cultural diversity

I've been living in Smithers, BC for the past 2 years now. it's a lovely little town - inspired by Bavarian villages, dominated by a big mountain and surrounded by rolling hills, hay and cows. it wasn't a hard decision to move from Vancouver - the overinflated prices, crowded streets, crazy drivers, and distance from the wilderness eventually had me frustrated and cynical about where I was going in life. In Smithers, I bought my first house, I live with my significant other, I can go fishing, biking, or skiing whenever the mood strikes me. But I do miss a few things about Vancouver - I miss my friends, and I miss my bands.

Smithers is bagpiping no-mans-land. The nearest band is 2.5 hours away in Terrace. There is no such thing as a Highland Games. or a piping instructor. At first, I thought I'd made arrangements with a rather well-known piper in the Lower Mainland to take Skype lessons, but those fell through when he found out I had..well.. a job. So my piping languished for the better part of a year while I tried to sort myself out. Finally, I plucked up some determination and found another instructor - in South Africa. Oh wonders of the interwebs. It's gone remarkably smoothly given the 10-hour time difference. I set a goal of competing solo in Vancouver last March, and I did (not my best performance, but nothing to sneeze at either). And lately, I've been attempting to create some sort of piping culture in Smithers.

The cultural roots of Smithers are largely Swiss-Dutch-German. Main Street is styled after a Bavarian mountain town, the bakery is German, and the collection of surnames includes a lot of Van Der__'s and ___ersma's. So perhaps I shouldn't be surprised that I only have 1 piping student so far. Smithers, it seems, just doesn't know what to do with a bagpiper.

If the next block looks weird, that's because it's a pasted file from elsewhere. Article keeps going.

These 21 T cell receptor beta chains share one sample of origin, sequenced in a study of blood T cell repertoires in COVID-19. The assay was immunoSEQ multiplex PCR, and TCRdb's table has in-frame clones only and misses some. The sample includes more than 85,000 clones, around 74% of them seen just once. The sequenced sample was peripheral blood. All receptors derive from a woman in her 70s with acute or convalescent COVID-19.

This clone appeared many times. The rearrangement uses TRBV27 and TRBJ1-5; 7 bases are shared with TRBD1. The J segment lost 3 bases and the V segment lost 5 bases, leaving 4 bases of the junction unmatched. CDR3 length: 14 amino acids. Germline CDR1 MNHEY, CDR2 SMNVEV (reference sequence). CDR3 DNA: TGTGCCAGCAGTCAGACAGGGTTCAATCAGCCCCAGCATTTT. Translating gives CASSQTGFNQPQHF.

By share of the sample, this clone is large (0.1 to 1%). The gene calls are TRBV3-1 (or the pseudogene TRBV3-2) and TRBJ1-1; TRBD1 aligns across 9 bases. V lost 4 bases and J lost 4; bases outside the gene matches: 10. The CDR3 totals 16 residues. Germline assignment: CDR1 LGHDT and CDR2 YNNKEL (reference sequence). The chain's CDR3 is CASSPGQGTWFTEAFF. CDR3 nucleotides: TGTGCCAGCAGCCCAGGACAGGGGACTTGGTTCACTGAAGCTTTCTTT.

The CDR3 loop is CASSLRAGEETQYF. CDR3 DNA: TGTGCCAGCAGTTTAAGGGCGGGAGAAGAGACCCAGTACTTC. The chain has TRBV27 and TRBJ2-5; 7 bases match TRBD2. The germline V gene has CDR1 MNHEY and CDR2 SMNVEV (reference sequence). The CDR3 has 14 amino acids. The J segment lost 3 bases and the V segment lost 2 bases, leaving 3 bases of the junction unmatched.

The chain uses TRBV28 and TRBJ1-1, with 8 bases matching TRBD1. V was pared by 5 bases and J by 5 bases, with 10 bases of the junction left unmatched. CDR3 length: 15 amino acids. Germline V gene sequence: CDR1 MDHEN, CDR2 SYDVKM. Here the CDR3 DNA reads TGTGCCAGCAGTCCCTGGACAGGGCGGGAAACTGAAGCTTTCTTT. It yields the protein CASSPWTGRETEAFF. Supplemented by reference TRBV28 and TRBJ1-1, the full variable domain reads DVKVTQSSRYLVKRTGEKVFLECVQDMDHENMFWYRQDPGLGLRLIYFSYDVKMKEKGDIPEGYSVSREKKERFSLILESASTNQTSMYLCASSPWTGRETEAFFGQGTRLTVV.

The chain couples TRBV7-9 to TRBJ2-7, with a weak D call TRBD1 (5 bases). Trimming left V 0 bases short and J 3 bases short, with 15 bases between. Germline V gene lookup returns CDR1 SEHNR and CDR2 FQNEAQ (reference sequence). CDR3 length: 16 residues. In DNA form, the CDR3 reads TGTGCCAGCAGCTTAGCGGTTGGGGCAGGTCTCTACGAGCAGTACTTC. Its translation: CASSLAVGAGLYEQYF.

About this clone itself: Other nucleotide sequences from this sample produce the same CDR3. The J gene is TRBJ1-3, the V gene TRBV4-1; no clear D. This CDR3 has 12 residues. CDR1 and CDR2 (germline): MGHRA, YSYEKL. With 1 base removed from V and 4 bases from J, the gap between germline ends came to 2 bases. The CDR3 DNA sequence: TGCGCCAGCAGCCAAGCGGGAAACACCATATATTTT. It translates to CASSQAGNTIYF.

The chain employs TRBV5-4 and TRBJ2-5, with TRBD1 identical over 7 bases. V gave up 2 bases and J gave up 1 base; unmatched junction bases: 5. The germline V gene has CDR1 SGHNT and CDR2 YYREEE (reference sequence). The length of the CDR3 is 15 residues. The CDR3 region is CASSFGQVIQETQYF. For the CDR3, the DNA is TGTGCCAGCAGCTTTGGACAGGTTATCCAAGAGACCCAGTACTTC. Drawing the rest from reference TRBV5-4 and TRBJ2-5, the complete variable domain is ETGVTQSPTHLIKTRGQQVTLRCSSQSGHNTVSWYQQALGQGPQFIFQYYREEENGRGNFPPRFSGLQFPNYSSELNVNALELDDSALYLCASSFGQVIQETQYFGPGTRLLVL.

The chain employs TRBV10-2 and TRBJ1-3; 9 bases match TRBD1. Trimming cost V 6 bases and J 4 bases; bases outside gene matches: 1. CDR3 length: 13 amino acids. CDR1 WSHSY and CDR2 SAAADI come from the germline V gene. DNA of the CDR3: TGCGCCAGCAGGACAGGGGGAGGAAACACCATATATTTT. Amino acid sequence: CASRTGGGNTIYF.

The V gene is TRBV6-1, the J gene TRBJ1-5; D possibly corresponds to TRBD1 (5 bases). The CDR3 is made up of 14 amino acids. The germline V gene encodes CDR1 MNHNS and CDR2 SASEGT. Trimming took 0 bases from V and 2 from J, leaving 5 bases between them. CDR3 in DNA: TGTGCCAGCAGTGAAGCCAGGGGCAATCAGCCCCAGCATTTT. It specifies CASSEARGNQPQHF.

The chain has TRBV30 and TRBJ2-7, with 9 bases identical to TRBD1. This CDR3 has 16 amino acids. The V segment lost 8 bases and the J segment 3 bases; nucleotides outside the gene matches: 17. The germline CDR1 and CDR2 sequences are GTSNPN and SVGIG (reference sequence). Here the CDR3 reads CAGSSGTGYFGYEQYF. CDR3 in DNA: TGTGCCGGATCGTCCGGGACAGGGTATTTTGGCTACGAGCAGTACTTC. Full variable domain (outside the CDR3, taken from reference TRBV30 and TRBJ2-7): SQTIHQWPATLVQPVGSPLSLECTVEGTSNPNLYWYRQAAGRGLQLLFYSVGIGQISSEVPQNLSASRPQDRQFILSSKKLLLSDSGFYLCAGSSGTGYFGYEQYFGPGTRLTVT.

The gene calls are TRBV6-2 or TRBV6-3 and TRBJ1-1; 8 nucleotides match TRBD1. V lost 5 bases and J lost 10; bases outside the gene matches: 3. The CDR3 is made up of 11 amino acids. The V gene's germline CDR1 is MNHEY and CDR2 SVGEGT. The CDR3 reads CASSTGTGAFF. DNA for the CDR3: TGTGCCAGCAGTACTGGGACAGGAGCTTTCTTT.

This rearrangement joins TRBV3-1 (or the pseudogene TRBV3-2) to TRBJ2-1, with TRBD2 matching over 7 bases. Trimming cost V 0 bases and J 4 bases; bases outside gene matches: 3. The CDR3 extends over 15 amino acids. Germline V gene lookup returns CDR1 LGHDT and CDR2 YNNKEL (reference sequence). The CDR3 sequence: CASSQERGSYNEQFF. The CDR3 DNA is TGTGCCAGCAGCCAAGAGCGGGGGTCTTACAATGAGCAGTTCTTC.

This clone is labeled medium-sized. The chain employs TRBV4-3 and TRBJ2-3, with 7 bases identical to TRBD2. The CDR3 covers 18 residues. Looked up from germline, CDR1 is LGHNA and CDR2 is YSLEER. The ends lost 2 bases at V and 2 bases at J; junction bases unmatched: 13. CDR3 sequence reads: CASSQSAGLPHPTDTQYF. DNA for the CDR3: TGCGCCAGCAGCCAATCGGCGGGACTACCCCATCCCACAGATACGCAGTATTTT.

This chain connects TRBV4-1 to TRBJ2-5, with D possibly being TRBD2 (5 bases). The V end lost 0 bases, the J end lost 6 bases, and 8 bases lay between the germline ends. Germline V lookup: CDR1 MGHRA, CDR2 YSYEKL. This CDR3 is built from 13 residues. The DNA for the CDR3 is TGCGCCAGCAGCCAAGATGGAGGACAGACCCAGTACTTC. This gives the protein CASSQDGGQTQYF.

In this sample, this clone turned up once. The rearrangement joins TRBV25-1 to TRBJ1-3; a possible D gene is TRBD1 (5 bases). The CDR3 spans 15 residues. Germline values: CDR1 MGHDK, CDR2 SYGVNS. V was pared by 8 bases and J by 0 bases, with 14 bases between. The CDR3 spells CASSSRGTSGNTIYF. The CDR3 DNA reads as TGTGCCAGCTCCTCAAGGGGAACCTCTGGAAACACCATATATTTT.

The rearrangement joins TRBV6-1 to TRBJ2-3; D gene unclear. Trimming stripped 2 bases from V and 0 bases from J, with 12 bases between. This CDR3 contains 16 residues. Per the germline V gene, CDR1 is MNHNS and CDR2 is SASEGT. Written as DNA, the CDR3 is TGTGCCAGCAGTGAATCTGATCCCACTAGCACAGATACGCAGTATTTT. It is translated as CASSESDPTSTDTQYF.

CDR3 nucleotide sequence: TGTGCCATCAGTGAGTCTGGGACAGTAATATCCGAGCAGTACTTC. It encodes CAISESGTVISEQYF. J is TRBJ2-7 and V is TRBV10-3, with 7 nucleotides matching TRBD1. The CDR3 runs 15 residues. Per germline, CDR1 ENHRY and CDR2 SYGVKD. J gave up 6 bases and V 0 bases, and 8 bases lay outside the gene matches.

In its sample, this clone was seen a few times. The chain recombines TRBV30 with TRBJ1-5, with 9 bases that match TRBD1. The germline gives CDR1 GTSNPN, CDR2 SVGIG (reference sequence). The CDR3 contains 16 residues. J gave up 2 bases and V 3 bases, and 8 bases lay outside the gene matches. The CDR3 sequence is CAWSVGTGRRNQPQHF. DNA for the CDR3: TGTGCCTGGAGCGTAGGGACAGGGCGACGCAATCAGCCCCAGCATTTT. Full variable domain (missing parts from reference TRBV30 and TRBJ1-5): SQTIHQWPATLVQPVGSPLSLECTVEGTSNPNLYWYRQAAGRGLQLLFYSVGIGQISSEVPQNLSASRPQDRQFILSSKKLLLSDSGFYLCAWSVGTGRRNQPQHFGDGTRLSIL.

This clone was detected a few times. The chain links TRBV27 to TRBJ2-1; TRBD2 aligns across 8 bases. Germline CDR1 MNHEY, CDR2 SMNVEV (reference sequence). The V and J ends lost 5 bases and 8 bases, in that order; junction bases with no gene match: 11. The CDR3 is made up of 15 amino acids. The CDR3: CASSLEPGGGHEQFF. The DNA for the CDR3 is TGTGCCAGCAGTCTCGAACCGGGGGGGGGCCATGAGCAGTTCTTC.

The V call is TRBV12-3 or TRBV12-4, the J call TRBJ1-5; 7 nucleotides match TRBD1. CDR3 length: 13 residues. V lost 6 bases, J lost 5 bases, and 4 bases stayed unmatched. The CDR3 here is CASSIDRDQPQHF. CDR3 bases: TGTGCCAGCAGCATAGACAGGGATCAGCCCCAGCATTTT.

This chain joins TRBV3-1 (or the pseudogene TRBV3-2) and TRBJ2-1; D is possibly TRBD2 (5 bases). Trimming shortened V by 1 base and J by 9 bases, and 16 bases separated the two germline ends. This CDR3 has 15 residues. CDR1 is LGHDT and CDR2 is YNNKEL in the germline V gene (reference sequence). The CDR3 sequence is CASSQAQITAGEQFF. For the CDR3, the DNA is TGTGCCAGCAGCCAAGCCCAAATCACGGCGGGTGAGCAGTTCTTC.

In June, I played for the Canadian Cancer Society's Relay for Life. When I showed up in my uniform, the organizer said, "wow, you dressed up and everything!". I kind of wondered what he expected when he hired a bagpiper... shorts and flip-flops? bunny suit? Anyway, I piped the cancer survivors and their caregivers around the track. twice. Now, in my experience down south, this would be a cause for celebration. Imagine, all these people beating cancer! It's inspirational! It's thrilling! And now they're being celebrated with a bagpipe-led procession, complete with RCMP colour guard! But you know what? As I marched around, leading these inspirational people, the crowd was dead. silent. and when I finally pulled up to the front of the stage and stopped, the crowd looked at me like I had a second head. The MC politely said thank you, and I wandered off. The RCMP were appreciative - "wow", they said. "You're actually a good bagpiper!" I gather the standard they've previously witnessed hasn't been too high around here. And apart from that, nobody else talked to me. There just doesn't seem to be that much interest in bagpipes here. So my latest poster around town advertising my services as a piping instructor proclaim that there's "no Scottish-ness required!" lest this be keeping my Dutch neighbours from trying a new hobby.

So apparently, I have a tough job ahead of me if I want to create a bagpiping culture in Smithers. But I'm hopeful - my dad's band has included in the past, people of Japanese, Romanian and First Nations descent, so there's hope for me yet. Now I just need to learn some German tunes.